Subscribe to our newsletter

Official! Australian Open in February: Updated 2021 ATP and WTA calendar

Uncertainty abounds as 2021 begins but things look a little clearer after the ATP and WTA announced their schedules for the first part of the year.

Rod Laver arena, Melbourne Tennis – Australian Open – Women’s Singles Final – Melbourne Park, Melbourne, Australia, January 26, 2019. General view of the Rod Laver Arena during the match between Czech Republic’s Petra Kvitova and Japan’s Naomi Osaka.

Barely recovered from a 2020 season which saw the circuit stop for five months due to the coronavirus pandemic, and a succession of competitions almost all held behind closed doors during the last four months of the year, the 2021 season is now taking shape.

The decision by the Australian Open to move back three weeks to Feb 8-21 forced a reshuffle on both the ATP and WTA Tours. But after weeks of discussions behind the scenes, the ATP has released its calendar for the first three months and the WTA has confirmed its schedule for the first seven weeks. The BNP Paribas Open will not take place in March but is hoping to happen later in the year, while other tournaments have taken their slots.

Here’s what we now know for sure.

All change for week one

The year will begin outside of Australia on the ATP Tour, first in Delray Beach, Florida and Antalya, Turkey, while there will be a WTA 500 event in Abu Dhabi, all three tournaments happening in the week of Jan 6-13. They’ll be followed by the Australian Open qualifying events – the men in Doha, the women in Dubai – enabling it to happen without the 14-day quarantine they’ll have to undergo when they get to Australia.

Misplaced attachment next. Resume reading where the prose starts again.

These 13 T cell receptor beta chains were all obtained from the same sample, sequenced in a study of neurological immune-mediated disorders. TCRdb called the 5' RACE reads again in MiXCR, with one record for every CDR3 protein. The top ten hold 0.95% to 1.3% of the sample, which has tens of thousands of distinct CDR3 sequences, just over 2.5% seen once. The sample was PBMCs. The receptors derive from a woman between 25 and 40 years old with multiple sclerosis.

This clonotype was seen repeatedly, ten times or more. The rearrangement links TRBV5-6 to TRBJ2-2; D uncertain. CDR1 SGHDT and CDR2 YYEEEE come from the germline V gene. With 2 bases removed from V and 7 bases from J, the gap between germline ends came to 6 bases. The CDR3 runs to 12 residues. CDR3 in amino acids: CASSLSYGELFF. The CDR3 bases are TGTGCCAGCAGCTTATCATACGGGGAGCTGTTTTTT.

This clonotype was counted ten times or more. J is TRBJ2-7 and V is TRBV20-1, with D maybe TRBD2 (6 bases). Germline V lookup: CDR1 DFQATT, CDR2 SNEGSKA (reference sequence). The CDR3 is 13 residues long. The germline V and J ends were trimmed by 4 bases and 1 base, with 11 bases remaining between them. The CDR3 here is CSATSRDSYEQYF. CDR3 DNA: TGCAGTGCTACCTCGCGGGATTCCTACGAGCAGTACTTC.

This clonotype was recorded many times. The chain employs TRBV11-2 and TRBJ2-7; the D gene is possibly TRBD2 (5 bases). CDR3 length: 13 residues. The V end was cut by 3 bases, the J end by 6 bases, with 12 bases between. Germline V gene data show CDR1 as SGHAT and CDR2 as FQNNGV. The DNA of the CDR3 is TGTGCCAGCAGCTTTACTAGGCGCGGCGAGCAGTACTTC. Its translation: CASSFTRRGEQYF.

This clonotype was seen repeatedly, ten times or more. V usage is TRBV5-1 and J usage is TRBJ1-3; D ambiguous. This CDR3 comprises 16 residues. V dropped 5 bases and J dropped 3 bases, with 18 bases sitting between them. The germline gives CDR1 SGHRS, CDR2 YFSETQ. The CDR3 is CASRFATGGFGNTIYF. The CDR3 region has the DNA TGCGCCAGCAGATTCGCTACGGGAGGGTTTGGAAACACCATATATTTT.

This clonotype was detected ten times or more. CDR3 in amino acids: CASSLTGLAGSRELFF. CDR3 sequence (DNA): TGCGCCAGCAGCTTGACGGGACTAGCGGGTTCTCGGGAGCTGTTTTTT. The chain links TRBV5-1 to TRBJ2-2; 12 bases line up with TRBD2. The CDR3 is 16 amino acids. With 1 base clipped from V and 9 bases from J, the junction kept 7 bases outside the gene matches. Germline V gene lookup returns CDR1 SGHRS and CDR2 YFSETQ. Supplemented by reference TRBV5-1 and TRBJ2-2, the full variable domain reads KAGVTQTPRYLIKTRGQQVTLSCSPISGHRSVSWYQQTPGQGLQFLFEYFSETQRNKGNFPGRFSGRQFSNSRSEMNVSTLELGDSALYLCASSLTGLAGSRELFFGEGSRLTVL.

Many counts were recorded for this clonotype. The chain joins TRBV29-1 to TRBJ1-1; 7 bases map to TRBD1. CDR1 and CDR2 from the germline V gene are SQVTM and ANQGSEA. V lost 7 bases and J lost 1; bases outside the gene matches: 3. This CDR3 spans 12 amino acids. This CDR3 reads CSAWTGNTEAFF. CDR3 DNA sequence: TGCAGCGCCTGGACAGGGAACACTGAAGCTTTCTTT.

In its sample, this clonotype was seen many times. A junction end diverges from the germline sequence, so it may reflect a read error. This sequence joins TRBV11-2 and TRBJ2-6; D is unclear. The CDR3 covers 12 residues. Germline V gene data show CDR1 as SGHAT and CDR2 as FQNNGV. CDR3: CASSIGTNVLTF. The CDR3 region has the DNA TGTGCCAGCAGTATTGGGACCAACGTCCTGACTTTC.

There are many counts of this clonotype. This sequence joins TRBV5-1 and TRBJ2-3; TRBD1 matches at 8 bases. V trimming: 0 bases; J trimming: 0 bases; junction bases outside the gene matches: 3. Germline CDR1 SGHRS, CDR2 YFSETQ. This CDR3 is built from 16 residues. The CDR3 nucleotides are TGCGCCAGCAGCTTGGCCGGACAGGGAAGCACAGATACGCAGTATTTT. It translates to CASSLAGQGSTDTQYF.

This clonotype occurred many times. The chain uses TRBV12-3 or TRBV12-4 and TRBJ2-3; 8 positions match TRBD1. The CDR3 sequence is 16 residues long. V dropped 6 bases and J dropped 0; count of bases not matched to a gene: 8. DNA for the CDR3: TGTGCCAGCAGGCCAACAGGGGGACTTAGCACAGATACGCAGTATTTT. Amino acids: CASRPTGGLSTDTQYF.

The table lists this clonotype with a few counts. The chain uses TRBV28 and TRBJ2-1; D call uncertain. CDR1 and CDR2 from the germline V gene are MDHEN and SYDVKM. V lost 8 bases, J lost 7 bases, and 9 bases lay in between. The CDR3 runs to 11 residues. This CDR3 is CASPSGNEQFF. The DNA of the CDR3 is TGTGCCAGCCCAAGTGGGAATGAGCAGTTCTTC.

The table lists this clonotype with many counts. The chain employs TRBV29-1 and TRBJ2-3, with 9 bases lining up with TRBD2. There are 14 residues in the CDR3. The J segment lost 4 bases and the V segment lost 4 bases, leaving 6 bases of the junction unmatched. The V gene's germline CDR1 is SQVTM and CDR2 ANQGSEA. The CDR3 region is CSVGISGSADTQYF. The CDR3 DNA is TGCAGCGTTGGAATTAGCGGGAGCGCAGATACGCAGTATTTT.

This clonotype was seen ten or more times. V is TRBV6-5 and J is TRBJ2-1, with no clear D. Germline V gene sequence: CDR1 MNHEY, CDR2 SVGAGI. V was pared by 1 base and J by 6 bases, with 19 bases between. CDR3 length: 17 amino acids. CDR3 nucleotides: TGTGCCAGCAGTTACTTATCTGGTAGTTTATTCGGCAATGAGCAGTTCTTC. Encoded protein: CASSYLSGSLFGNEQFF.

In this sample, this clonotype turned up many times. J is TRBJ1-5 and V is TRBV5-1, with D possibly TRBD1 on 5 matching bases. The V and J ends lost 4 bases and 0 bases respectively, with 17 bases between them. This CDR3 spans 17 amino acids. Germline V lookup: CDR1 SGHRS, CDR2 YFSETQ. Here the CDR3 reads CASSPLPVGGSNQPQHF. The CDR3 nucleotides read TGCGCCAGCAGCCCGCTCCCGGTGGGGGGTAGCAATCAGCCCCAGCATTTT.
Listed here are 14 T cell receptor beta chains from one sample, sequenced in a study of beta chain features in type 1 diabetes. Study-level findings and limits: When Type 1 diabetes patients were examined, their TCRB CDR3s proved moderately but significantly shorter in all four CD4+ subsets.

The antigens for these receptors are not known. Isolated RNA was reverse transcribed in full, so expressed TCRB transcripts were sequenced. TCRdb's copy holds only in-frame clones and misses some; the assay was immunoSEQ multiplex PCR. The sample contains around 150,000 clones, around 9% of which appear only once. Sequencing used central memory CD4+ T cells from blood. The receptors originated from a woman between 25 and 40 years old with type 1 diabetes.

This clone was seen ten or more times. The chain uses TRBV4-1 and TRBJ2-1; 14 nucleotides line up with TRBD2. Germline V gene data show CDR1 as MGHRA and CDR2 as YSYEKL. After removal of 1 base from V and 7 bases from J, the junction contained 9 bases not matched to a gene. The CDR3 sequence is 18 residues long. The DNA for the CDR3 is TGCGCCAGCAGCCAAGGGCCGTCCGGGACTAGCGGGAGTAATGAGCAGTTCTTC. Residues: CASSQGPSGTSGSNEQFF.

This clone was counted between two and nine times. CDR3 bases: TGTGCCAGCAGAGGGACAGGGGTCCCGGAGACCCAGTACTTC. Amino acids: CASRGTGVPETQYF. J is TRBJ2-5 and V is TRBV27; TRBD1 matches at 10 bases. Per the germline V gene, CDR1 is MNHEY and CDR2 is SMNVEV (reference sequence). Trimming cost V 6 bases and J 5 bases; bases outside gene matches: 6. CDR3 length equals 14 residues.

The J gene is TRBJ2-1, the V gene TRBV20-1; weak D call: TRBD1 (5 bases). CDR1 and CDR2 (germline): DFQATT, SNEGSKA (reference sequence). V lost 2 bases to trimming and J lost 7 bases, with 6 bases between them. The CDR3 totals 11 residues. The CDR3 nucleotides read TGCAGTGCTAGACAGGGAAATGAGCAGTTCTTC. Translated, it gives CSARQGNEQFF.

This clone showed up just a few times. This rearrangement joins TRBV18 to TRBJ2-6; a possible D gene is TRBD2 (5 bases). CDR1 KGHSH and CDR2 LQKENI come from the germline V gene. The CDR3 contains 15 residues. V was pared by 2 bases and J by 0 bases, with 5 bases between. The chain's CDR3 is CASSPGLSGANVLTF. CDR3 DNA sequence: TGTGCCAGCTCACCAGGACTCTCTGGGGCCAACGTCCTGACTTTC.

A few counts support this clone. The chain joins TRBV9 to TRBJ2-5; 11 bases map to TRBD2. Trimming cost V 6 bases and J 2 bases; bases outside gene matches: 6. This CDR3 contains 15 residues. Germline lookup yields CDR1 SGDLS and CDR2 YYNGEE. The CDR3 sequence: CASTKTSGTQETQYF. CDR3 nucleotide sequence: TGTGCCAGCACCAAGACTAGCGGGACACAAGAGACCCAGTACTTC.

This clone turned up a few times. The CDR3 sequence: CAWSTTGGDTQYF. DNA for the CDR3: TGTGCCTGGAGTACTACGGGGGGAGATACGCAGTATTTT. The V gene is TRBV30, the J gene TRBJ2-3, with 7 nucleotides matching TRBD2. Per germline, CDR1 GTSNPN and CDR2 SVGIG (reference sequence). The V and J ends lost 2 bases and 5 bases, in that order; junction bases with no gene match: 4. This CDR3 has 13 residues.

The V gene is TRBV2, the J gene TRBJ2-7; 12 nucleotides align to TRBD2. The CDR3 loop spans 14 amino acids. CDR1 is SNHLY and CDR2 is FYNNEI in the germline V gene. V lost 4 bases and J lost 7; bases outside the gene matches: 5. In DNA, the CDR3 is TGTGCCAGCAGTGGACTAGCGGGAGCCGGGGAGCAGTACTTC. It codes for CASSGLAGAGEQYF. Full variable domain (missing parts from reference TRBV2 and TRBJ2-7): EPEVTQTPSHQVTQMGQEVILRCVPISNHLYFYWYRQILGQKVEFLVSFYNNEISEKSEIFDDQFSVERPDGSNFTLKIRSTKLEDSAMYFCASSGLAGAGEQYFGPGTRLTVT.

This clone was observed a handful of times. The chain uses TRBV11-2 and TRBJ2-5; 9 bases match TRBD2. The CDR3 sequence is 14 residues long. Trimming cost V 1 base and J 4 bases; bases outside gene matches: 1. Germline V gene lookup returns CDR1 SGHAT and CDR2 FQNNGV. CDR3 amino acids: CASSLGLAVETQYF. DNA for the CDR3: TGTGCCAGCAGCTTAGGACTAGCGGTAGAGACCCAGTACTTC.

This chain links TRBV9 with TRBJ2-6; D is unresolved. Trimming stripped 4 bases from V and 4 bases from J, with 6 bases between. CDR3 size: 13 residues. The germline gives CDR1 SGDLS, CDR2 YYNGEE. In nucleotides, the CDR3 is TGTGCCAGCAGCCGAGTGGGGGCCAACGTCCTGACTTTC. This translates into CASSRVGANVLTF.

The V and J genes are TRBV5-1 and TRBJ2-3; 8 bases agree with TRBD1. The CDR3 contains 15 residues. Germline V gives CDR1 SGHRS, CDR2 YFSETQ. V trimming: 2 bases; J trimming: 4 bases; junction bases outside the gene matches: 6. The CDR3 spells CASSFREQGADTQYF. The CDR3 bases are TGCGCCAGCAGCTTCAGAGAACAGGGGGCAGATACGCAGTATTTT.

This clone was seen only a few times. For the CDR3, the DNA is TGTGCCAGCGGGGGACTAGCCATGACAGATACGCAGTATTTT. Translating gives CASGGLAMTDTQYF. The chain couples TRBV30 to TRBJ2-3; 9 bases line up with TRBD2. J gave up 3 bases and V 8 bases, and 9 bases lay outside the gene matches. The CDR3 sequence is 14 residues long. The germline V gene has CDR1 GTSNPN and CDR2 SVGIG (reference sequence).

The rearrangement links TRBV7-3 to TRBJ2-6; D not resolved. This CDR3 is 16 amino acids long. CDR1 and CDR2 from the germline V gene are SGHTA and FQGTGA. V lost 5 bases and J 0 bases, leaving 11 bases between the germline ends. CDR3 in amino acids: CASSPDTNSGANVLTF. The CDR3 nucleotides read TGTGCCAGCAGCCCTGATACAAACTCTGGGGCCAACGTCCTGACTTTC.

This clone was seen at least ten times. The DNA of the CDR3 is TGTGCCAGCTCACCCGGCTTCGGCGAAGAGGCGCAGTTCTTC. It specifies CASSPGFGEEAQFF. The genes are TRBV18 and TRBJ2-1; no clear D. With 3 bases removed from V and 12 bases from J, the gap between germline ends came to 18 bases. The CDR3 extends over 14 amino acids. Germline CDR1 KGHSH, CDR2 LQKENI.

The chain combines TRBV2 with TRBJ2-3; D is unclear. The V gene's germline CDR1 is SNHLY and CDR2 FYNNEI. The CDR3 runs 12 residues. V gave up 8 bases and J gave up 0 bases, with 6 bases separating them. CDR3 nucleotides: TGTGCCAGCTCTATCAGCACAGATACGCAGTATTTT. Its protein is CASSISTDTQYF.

The Australian Open to happen in February, not January

The Australian Open was originally scheduled from January 18 to 31. But it will take place three weeks later, from February 8 to 21. Craig Tiley, the CEO of Tennis Australia and tournament director at the Australian Open, revealed details of the prize money on offer at this year’s event.

Busy month in Melbourne

Players will arrive in Melbourne on Jan 15 and Jan 16 and then head immediately into a mandatory, strict 14-day quarantine, during which they will only be able to train and practice for up to five hours per day. The rest of the time, they will need to stay in their hotel rooms. Under the new protocols, sent to players and seen by Tennis Majors players can have just one training partner during the first week of quarantine and then three different partners, in “groups of four”, during the second week, with only one extra team member allowed on site each time). Players will need to have a Covid-19 test done two days before their flight and five tests during quarantine. Once through quarantine, they will be free to stay wherever they like and move around Melbourne, while adhering to the city’s existing Covid-19 protocols.

The Australian Open’s move back to a Feb 8 start gives room for an extra week of competition before the first Grand Slam event begins, and in the week of Jan 31-Feb 6, there will actually be five events taking place at Melbourne Park, all at the same time. Splitting Melbourne Park into three separate venues, there will be two WTA 500 events and two ATP Tour 250s – each with a 64-player draw in singles and 32 pairs in doubles and the 12-nation ATP Cup, all happening at the same time.

If it sounds like a logistical nightmare, then there’s no question it provides as many players as possible with a chance for competitive tennis in the week before the Australian Open. Tennis Australia is also putting on an extra WTA 250 event in the second week of the Australian Open.